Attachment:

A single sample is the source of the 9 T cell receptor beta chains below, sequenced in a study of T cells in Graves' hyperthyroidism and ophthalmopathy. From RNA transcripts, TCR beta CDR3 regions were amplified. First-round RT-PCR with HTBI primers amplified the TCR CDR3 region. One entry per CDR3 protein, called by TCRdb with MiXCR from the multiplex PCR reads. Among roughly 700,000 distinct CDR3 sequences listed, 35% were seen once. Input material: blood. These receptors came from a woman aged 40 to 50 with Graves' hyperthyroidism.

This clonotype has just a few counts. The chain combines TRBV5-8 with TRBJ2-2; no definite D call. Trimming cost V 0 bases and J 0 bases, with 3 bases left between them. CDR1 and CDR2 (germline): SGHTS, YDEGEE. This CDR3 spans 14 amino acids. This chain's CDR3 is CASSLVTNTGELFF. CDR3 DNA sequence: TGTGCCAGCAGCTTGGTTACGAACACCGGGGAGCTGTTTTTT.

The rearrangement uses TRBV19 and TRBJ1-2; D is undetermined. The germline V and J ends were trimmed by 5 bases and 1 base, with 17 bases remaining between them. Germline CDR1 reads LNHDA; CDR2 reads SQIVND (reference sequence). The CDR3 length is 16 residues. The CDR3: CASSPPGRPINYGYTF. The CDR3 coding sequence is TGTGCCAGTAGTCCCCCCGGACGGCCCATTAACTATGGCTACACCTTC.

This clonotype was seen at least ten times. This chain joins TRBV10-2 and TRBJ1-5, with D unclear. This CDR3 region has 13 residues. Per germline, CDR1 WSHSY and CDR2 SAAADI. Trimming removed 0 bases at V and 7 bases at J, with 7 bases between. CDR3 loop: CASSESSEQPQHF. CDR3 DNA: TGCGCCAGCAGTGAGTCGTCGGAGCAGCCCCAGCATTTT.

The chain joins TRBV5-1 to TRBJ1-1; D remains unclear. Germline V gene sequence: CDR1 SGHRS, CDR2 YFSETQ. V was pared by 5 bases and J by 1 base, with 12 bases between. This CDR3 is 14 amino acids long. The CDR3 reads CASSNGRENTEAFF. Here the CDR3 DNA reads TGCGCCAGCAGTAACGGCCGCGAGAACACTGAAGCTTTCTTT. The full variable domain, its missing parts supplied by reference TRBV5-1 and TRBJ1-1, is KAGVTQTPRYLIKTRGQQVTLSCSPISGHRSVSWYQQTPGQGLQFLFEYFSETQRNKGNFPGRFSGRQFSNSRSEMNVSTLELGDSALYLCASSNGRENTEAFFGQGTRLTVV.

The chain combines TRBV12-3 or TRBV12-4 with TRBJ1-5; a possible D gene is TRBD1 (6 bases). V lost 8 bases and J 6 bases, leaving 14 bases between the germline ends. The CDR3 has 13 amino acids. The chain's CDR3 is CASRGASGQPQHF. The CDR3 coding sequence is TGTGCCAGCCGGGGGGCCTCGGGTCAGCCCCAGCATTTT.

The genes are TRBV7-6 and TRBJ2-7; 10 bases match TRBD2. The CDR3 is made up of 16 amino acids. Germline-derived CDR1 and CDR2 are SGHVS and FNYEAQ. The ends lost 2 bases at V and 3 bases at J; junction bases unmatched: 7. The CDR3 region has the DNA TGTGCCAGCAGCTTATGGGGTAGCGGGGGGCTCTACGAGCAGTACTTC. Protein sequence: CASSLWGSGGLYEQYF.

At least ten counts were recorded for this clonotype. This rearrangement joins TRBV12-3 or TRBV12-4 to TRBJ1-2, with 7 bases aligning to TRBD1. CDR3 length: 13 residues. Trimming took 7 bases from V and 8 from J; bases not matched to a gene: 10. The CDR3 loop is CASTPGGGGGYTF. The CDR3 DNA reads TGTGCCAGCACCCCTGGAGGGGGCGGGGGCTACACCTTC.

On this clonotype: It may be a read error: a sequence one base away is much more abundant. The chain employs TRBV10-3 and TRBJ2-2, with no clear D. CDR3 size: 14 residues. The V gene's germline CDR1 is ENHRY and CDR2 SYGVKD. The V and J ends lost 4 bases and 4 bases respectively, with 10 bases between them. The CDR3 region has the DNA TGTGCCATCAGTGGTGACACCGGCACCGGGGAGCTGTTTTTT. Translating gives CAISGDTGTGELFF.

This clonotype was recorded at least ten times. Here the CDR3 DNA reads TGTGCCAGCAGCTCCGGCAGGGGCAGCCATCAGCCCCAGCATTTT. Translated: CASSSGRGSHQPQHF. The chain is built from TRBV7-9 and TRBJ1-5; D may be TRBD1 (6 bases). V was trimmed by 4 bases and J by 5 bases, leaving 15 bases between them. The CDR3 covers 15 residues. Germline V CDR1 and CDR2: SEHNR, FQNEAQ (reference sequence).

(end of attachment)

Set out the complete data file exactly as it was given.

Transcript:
A single sample is the source of the 9 T cell receptor beta chains below, sequenced in a study of T cells in Graves' hyperthyroidism and ophthalmopathy. From RNA transcripts, TCR beta CDR3 regions were amplified. First-round RT-PCR with HTBI primers amplified the TCR CDR3 region. One entry per CDR3 protein, called by TCRdb with MiXCR from the multiplex PCR reads. Among roughly 700,000 distinct CDR3 sequences listed, 35% were seen once. Input material: blood. These receptors came from a woman aged 40 to 50 with Graves' hyperthyroidism.

This clonotype has just a few counts. The chain combines TRBV5-8 with TRBJ2-2; no definite D call. Trimming cost V 0 bases and J 0 bases, with 3 bases left between them. CDR1 and CDR2 (germline): SGHTS, YDEGEE. This CDR3 spans 14 amino acids. This chain's CDR3 is CASSLVTNTGELFF. CDR3 DNA sequence: TGTGCCAGCAGCTTGGTTACGAACACCGGGGAGCTGTTTTTT.

The rearrangement uses TRBV19 and TRBJ1-2; D is undetermined. The germline V and J ends were trimmed by 5 bases and 1 base, with 17 bases remaining between them. Germline CDR1 reads LNHDA; CDR2 reads SQIVND (reference sequence). The CDR3 length is 16 residues. The CDR3: CASSPPGRPINYGYTF. The CDR3 coding sequence is TGTGCCAGTAGTCCCCCCGGACGGCCCATTAACTATGGCTACACCTTC.

This clonotype was seen at least ten times. This chain joins TRBV10-2 and TRBJ1-5, with D unclear. This CDR3 region has 13 residues. Per germline, CDR1 WSHSY and CDR2 SAAADI. Trimming removed 0 bases at V and 7 bases at J, with 7 bases between. CDR3 loop: CASSESSEQPQHF. CDR3 DNA: TGCGCCAGCAGTGAGTCGTCGGAGCAGCCCCAGCATTTT.

The chain joins TRBV5-1 to TRBJ1-1; D remains unclear. Germline V gene sequence: CDR1 SGHRS, CDR2 YFSETQ. V was pared by 5 bases and J by 1 base, with 12 bases between. This CDR3 is 14 amino acids long. The CDR3 reads CASSNGRENTEAFF. Here the CDR3 DNA reads TGCGCCAGCAGTAACGGCCGCGAGAACACTGAAGCTTTCTTT. The full variable domain, its missing parts supplied by reference TRBV5-1 and TRBJ1-1, is KAGVTQTPRYLIKTRGQQVTLSCSPISGHRSVSWYQQTPGQGLQFLFEYFSETQRNKGNFPGRFSGRQFSNSRSEMNVSTLELGDSALYLCASSNGRENTEAFFGQGTRLTVV.

The chain combines TRBV12-3 or TRBV12-4 with TRBJ1-5; a possible D gene is TRBD1 (6 bases). V lost 8 bases and J 6 bases, leaving 14 bases between the germline ends. The CDR3 has 13 amino acids. The chain's CDR3 is CASRGASGQPQHF. The CDR3 coding sequence is TGTGCCAGCCGGGGGGCCTCGGGTCAGCCCCAGCATTTT.

The genes are TRBV7-6 and TRBJ2-7; 10 bases match TRBD2. The CDR3 is made up of 16 amino acids. Germline-derived CDR1 and CDR2 are SGHVS and FNYEAQ. The ends lost 2 bases at V and 3 bases at J; junction bases unmatched: 7. The CDR3 region has the DNA TGTGCCAGCAGCTTATGGGGTAGCGGGGGGCTCTACGAGCAGTACTTC. Protein sequence: CASSLWGSGGLYEQYF.

At least ten counts were recorded for this clonotype. This rearrangement joins TRBV12-3 or TRBV12-4 to TRBJ1-2, with 7 bases aligning to TRBD1. CDR3 length: 13 residues. Trimming took 7 bases from V and 8 from J; bases not matched to a gene: 10. The CDR3 loop is CASTPGGGGGYTF. The CDR3 DNA reads TGTGCCAGCACCCCTGGAGGGGGCGGGGGCTACACCTTC.

On this clonotype: It may be a read error: a sequence one base away is much more abundant. The chain employs TRBV10-3 and TRBJ2-2, with no clear D. CDR3 size: 14 residues. The V gene's germline CDR1 is ENHRY and CDR2 SYGVKD. The V and J ends lost 4 bases and 4 bases respectively, with 10 bases between them. The CDR3 region has the DNA TGTGCCATCAGTGGTGACACCGGCACCGGGGAGCTGTTTTTT. Translating gives CAISGDTGTGELFF.

This clonotype was recorded at least ten times. Here the CDR3 DNA reads TGTGCCAGCAGCTCCGGCAGGGGCAGCCATCAGCCCCAGCATTTT. Translated: CASSSGRGSHQPQHF. The chain is built from TRBV7-9 and TRBJ1-5; D may be TRBD1 (6 bases). V was trimmed by 4 bases and J by 5 bases, leaving 15 bases between them. The CDR3 covers 15 residues. Germline V CDR1 and CDR2: SEHNR, FQNEAQ (reference sequence).